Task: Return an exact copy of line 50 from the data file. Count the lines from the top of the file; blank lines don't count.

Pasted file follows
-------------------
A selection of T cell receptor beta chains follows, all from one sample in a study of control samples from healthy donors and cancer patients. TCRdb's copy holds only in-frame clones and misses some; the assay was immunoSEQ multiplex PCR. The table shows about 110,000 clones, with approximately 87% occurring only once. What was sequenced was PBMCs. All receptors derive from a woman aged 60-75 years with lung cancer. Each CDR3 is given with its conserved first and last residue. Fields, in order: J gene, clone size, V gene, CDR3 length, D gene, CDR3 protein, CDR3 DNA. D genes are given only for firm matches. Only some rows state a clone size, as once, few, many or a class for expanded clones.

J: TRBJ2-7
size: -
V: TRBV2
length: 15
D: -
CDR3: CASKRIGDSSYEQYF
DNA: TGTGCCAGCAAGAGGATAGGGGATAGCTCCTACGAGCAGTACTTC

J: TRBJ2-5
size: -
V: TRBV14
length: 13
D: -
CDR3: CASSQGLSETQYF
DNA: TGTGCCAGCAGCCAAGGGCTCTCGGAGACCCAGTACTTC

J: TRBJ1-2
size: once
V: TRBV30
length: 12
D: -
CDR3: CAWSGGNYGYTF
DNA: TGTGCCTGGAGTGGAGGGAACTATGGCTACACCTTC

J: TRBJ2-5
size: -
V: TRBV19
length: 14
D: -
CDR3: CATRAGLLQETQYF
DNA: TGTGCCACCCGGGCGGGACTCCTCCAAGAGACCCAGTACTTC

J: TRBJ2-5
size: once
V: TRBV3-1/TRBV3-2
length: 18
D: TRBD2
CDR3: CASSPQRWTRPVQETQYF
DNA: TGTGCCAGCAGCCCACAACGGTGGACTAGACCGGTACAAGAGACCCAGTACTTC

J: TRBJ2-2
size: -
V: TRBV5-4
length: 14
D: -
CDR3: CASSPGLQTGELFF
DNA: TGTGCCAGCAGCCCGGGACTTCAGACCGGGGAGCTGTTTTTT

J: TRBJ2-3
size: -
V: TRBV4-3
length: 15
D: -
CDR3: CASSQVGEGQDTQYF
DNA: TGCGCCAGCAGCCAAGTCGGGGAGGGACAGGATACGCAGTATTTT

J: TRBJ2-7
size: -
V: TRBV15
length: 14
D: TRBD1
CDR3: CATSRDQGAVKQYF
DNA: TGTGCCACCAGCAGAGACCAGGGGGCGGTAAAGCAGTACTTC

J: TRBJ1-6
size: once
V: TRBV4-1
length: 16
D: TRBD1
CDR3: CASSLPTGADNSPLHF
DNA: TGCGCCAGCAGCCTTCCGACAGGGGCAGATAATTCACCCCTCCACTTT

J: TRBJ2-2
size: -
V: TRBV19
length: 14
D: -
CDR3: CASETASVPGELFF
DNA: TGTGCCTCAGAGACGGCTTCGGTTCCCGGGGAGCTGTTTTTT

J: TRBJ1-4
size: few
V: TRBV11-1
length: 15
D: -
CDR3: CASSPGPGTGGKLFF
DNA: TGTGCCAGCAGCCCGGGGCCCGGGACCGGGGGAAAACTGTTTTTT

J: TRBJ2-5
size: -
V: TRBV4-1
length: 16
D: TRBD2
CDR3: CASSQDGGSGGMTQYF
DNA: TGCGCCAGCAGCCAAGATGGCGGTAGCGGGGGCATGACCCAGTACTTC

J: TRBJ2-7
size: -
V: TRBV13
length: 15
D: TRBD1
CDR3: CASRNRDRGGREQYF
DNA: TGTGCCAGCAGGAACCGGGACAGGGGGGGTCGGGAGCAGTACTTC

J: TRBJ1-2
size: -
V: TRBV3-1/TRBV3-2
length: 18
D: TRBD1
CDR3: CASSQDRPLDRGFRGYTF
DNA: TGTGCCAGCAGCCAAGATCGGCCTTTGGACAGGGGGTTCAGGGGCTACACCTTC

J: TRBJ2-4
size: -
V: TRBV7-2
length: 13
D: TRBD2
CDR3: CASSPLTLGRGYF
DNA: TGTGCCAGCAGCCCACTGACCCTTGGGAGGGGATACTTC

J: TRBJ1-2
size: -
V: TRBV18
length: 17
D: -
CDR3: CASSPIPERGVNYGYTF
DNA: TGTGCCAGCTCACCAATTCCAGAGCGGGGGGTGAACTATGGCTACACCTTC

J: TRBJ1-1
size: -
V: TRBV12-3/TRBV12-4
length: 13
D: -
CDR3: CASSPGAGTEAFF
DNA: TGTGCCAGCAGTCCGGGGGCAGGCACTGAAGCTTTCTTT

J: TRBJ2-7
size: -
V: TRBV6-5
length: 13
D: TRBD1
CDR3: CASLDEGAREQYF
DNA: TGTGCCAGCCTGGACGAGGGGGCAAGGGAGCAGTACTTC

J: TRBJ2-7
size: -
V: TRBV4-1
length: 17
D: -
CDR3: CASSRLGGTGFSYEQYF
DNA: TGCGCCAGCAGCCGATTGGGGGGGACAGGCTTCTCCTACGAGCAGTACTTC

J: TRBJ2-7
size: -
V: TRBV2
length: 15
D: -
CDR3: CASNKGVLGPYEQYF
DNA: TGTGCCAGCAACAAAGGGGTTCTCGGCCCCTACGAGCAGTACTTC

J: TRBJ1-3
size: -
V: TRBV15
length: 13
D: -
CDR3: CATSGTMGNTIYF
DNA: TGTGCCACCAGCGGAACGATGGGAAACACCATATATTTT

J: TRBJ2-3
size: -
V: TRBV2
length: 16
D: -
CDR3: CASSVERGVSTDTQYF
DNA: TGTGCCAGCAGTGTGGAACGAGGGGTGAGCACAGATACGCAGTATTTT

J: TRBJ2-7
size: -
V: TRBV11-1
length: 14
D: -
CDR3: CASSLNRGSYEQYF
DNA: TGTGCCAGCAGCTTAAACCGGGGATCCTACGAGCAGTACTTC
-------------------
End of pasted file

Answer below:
DNA: TGCGCCAGCAGCCAAGTCGGGGAGGGACAGGATACGCAGTATTTT